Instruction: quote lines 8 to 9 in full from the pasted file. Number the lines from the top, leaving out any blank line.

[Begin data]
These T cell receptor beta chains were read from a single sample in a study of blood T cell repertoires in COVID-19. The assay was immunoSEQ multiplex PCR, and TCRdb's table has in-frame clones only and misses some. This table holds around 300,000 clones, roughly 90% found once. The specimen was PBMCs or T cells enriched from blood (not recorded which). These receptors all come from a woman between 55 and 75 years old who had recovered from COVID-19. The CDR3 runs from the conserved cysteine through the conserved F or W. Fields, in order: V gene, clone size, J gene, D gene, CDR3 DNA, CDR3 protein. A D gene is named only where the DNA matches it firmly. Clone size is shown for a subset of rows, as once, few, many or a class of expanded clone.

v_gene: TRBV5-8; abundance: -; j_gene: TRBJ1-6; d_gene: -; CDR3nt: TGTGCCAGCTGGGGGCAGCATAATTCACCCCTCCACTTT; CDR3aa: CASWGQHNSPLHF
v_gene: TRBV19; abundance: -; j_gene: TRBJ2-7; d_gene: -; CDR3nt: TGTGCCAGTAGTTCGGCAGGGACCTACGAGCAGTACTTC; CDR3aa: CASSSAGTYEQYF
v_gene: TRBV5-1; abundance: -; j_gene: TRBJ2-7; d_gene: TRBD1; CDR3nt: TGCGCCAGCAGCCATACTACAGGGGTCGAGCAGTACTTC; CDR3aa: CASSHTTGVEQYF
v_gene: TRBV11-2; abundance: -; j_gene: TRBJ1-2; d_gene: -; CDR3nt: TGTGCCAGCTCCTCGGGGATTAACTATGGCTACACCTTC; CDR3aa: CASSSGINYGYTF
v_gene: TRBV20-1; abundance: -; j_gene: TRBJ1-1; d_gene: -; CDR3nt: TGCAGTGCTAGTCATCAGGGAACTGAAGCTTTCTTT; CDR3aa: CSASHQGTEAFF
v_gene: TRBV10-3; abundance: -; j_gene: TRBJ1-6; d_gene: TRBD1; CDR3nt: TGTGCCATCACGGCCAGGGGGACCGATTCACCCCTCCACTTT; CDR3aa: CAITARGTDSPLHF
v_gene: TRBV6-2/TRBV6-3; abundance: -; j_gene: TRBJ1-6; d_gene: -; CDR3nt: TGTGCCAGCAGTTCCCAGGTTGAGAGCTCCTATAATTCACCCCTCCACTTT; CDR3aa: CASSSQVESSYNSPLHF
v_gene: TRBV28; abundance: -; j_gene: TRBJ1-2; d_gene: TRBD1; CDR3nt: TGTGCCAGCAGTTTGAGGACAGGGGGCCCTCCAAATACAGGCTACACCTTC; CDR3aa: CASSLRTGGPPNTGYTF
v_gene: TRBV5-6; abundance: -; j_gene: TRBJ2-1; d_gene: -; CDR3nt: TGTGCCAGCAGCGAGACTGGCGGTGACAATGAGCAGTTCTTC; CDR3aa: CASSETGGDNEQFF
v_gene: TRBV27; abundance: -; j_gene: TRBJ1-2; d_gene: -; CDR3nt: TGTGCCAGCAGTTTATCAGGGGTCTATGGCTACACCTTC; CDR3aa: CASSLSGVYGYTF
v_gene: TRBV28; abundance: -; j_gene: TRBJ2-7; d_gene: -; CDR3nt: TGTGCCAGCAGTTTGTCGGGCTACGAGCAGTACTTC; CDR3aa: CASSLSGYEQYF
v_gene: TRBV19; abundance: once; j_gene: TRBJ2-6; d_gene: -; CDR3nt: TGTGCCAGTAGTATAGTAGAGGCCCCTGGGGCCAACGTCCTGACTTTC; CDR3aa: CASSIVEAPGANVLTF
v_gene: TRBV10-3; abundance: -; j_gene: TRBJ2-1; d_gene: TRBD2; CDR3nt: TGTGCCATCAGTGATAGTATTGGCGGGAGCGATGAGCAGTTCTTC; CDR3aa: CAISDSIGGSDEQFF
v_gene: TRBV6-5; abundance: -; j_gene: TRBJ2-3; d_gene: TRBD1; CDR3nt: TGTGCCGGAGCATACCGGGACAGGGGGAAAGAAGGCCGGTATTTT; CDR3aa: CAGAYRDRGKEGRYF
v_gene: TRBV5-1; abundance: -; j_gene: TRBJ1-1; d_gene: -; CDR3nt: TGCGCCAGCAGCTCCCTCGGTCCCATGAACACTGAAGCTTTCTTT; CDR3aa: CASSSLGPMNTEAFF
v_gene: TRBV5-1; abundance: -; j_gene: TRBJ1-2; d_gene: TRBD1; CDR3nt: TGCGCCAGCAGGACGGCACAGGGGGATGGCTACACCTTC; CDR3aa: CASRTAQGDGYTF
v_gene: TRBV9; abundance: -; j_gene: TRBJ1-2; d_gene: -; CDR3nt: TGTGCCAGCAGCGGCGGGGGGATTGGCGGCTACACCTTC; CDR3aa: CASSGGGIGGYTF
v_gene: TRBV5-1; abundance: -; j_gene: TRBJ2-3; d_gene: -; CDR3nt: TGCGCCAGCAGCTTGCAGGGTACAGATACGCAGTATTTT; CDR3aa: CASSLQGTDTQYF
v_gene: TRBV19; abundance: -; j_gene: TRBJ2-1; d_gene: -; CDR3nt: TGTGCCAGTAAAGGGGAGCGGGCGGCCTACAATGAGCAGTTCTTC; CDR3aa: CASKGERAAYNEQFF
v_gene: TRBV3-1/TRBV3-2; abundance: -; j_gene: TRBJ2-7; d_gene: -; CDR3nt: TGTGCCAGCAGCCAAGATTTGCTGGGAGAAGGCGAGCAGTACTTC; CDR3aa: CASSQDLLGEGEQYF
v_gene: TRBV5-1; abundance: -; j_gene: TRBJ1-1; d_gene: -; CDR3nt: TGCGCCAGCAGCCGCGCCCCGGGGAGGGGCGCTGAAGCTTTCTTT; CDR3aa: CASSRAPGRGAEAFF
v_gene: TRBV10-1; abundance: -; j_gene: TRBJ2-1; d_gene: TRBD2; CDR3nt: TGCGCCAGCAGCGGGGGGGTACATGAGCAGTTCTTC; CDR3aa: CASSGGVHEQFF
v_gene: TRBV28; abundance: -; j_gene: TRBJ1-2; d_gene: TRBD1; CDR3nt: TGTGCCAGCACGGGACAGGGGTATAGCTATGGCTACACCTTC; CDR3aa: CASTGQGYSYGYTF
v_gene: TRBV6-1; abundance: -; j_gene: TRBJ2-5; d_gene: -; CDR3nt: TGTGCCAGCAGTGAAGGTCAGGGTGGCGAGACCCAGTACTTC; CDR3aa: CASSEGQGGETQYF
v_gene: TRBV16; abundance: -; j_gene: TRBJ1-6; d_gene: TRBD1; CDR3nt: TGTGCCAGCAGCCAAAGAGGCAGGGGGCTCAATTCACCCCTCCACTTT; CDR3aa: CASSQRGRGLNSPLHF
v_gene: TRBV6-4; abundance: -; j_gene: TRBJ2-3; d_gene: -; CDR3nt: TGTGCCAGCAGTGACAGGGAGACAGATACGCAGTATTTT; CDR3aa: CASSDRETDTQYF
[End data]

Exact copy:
v_gene: TRBV6-2/TRBV6-3; abundance: -; j_gene: TRBJ1-6; d_gene: -; CDR3nt: TGTGCCAGCAGTTCCCAGGTTGAGAGCTCCTATAATTCACCCCTCCACTTT; CDR3aa: CASSSQVESSYNSPLHF
v_gene: TRBV28; abundance: -; j_gene: TRBJ1-2; d_gene: TRBD1; CDR3nt: TGTGCCAGCAGTTTGAGGACAGGGGGCCCTCCAAATACAGGCTACACCTTC; CDR3aa: CASSLRTGGPPNTGYTF